The -watch B +N flag takes a hex base address and a hex length N to define a region to watch. This region is watched at the tracelevel of the previous tracelevel flag. Typically you might set tracelevel 9, then define some watch regions, then set tracelevel back to zero so that no tracing is done outside the watched regions.

    The -name vv flag defines the name to be used as root segment in the name of output files. This is useful to distinguish output for sequences of experiments run by the same makefile in a common folder.

    The -dram-system-ini filename.ini sets up the DRAM simulator parameters. Just use the standard file provided always.

    The -dram-device datasheet.ini sets up the DRAM type in use. Each type of DRAM has different energy and performance details. For the Parallella card, please use XXXX? TBD.

    The -wait-for-debugger causes the simulation not to start until a GDB session is remotely attached.

    The -no-caches flag is implemented in abench1.h to not instantiate the caches and to connect the ARM cores directly to the DRAM. A variant is perhaps needed to skip either L1 or L2 but not both. With the -no-caches flag the caches are removed from the design and their static power disappears. The processor will run at the speed allowable by the main store, which will be slow if this is DRAM without caches.

    The -no-harvard flag is implemented in abench1.h to only instantiate a single L1 cache per core, not split I and D caches. Variants to easily control the cache size and associativity could be easily implemented.

    There are more - please read the src code arm7smp.cpp

    Backdoors

    Some backdoors are available, for access to simulator argv and argc and getenv.

    Some SWI instructions, using codes not used for linux, are hardwired as backdoors for writing a character without going via a UART or other output model, exiting the simulator and getting core instruction counts without using a platform-specific PMU set up.

     
    // ARM trigger instruction trace - print next 100 instructions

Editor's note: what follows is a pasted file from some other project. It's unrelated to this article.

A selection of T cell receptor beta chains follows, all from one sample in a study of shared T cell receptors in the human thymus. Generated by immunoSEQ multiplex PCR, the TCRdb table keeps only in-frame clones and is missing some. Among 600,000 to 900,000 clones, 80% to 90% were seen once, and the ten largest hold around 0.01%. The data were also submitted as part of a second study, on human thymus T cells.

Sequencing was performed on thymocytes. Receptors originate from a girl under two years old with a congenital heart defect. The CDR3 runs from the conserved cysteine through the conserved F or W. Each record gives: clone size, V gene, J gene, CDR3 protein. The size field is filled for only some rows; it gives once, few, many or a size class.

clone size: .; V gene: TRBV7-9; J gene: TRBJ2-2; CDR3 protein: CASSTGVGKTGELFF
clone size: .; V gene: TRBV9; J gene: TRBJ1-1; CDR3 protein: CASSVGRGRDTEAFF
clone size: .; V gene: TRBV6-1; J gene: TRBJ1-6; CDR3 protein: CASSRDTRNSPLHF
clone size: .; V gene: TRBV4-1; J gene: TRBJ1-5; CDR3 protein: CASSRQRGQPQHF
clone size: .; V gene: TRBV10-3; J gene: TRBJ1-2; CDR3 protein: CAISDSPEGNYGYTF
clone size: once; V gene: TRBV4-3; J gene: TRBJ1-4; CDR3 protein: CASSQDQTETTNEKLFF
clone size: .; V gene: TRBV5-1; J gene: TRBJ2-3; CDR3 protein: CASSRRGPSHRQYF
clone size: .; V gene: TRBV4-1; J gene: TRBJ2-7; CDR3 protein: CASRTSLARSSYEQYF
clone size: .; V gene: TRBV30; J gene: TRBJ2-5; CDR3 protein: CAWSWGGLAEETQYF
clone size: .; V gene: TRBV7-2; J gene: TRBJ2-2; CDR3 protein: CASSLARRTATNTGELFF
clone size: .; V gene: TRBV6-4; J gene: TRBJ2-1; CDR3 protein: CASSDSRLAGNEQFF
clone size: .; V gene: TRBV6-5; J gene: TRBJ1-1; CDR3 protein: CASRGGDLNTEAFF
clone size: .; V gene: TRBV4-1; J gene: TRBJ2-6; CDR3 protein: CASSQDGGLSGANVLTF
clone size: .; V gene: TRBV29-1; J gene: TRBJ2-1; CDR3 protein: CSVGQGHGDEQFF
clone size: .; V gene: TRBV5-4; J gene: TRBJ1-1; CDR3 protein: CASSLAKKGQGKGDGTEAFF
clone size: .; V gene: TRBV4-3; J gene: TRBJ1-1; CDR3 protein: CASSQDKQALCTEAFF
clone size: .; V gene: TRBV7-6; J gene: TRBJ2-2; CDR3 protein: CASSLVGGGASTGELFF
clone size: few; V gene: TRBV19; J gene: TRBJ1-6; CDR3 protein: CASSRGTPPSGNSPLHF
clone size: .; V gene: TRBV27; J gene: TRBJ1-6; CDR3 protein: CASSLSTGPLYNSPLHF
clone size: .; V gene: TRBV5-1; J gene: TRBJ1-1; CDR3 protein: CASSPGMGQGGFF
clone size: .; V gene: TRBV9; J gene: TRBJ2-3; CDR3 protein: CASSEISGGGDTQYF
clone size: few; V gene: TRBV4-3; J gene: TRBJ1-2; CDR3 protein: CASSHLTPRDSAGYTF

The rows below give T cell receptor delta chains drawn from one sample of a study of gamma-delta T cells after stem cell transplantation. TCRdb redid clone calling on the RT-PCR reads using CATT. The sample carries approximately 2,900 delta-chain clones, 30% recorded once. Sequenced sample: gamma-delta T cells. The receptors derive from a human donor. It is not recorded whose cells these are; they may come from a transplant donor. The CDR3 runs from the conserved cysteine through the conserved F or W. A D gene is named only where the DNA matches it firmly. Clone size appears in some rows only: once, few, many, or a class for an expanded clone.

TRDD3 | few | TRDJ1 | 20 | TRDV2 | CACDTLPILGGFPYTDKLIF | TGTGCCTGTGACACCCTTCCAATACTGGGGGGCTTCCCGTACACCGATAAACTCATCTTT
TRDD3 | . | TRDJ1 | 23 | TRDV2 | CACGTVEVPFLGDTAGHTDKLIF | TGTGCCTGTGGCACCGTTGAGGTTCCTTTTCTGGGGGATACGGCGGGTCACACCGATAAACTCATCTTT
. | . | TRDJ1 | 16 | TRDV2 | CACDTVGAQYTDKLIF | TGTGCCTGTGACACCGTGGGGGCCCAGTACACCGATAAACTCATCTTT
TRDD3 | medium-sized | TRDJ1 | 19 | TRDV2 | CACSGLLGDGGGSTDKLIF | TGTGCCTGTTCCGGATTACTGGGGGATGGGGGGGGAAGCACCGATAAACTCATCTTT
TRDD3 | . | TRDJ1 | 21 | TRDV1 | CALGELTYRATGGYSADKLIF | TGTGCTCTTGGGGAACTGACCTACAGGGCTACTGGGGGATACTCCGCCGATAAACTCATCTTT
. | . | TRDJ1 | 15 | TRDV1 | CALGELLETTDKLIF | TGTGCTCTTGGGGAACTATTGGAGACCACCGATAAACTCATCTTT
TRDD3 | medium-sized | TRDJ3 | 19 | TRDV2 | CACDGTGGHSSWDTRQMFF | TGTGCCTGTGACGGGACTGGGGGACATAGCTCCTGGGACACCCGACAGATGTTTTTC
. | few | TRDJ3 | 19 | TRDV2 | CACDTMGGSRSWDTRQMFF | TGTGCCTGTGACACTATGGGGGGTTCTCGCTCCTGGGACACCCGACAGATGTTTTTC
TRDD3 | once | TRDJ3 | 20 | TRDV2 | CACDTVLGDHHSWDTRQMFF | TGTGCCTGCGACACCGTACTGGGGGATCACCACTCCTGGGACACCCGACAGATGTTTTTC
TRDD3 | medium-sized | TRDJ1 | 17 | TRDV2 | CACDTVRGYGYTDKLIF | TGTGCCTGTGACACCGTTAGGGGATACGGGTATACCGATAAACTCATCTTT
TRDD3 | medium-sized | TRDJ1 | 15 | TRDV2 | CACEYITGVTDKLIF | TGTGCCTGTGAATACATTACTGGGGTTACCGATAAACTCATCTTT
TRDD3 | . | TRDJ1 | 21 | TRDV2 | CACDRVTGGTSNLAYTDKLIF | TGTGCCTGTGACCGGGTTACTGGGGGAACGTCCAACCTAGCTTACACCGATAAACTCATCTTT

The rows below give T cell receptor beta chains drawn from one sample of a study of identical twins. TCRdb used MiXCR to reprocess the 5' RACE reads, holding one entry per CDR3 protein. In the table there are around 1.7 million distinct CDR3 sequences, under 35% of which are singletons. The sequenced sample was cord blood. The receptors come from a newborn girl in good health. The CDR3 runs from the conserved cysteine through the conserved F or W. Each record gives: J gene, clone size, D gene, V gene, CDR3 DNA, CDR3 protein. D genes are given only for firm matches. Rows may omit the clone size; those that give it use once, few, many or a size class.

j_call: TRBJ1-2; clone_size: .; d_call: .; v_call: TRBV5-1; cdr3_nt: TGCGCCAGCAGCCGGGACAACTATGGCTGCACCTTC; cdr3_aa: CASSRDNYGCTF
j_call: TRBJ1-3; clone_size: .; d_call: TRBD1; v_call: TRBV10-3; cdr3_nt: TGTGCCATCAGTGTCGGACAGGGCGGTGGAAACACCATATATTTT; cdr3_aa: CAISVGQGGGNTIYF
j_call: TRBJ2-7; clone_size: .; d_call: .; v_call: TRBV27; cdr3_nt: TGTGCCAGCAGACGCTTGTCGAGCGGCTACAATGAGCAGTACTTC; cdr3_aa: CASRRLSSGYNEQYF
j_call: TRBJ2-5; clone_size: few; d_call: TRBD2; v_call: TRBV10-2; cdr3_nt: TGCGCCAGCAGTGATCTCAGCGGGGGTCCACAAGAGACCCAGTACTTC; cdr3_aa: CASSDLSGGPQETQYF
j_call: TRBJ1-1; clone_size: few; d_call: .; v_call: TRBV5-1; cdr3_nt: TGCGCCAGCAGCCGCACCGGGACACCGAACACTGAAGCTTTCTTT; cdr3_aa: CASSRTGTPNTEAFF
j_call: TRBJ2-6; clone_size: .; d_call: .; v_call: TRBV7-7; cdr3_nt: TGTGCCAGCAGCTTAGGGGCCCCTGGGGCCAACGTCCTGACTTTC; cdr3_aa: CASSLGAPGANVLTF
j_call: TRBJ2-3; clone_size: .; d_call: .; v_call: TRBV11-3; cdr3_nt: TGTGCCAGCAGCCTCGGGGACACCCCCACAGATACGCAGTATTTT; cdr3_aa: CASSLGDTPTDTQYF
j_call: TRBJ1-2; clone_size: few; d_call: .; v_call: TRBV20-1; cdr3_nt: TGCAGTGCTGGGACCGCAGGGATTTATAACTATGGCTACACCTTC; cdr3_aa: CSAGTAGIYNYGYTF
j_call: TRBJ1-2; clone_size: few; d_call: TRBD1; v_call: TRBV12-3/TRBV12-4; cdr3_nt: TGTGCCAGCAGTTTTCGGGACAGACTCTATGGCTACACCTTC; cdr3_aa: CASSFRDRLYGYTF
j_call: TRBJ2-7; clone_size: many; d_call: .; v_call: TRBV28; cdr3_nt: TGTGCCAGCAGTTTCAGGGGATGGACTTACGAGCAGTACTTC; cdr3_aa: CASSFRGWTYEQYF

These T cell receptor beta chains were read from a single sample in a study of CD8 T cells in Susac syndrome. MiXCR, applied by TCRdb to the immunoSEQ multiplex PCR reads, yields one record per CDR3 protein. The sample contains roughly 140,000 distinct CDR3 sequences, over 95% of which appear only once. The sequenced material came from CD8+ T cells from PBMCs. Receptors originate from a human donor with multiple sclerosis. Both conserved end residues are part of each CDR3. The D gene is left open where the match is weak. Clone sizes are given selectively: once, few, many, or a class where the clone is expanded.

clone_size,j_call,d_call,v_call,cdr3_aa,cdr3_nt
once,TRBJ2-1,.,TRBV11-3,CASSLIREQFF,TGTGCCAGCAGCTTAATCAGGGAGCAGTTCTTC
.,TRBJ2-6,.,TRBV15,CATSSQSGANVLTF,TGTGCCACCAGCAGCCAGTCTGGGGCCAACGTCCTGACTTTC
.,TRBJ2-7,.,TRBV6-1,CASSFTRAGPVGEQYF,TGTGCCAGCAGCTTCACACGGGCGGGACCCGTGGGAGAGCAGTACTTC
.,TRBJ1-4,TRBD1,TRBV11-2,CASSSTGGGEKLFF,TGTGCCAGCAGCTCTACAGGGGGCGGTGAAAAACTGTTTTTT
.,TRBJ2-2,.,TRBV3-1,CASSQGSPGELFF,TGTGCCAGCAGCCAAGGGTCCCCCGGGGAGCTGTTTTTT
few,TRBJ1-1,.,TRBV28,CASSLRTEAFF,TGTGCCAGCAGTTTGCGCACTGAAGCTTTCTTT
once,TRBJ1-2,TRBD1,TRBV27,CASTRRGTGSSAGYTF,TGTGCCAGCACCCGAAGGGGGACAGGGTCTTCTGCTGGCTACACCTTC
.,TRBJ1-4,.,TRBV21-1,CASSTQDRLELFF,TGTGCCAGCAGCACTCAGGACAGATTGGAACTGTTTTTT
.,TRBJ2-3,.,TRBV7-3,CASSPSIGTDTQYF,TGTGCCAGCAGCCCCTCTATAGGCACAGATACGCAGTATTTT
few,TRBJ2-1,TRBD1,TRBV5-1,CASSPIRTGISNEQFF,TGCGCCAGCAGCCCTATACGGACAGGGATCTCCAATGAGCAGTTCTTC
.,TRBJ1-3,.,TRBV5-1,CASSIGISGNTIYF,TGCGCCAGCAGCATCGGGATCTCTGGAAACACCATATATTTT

asm volatile (" swi #203":: );                             
    

    Prazor Simulator Structure

    In basic terms, the main file you are using is in the arm folder called abench1.h - this defines the system topology, like the diagram above, and is the main file for editing when you adjust the simulated architecture.

    You need to get to the point where you have your own copy of this file where you have made modifications. You can either make links to the existing versions of all the other files in the simulator or have your own copies of them too.

    Compiling your own programs

    For bare-metal operation you will need to follow the structure of the images/dfsin Makefile and Makefile.inc.arm.

    The ARM ISS does not currently (Feb 2015) support Thumb Mode correctly. Update Feb 2017: Thumb2 mode is now implemented. If you see 16 bit instructions in your disassembly then the compiler has used Thumb mode and you need to pass appropriate options to GCC such as -march=armv6 -marm.

    For running on more than one core follow the design pattern of djgradix which uses the djgthreads implementation of Posix pthreads on bare-metal. (NB: Today - 19th Feb - we have not tried that for ARM recently - will double check all is ok in the next few days). Note that this is non-preemptive implementation that does not time share threads over or within a core. The original program gets core 0 and the new threads get exclusive use of further cores until they exit. Therefore, for Zynq with only two cores please only start one new thread.

    As a C library, please use prlibc and not uClibc unless you want to invest time getting uClibc working bare-metal on ARM (it worked fine for OpenRISC last few years).

    Try to structure your code so that it links together a .o file that can also be run on the real parallella card. That way you are sure you are really running the same binary on the real system as on the simulator. You will need to link this .o file in a different way (using system call stubs etc) for running on linux compared with bare-metal. It is also a good idea to structure your makefiles such that you can run the program natively on your linux workstation. Finally, think about iteration counts. For stopwatch (or time ./a.out) style performance measurement you will perhaps need to run the outer loop of the simulation 1000 times more than when running on the SystemC model.

    Reusing the code in the images/energyshim.c file enables you to wrap up your benchmarks main entry point (bm_main) in a reusable manner. This shim can report energy and time use on both the real systems and the simulators if you get it all set up right.

    Overall, structure your code so that you can batch run it in lots of different configurations from one Makefile (e.g. with different numbers of cores or different cache configurations or clock frequencies) - this will generate data suitable for plotting in your report.

    Using GDB to debug a program

    The gdb debugger can be connected to a running Prazor simulation for single stepping, inspecting and changing memory and setting break and watchpoints. This uses the RSP protocol over a TCP remote connection.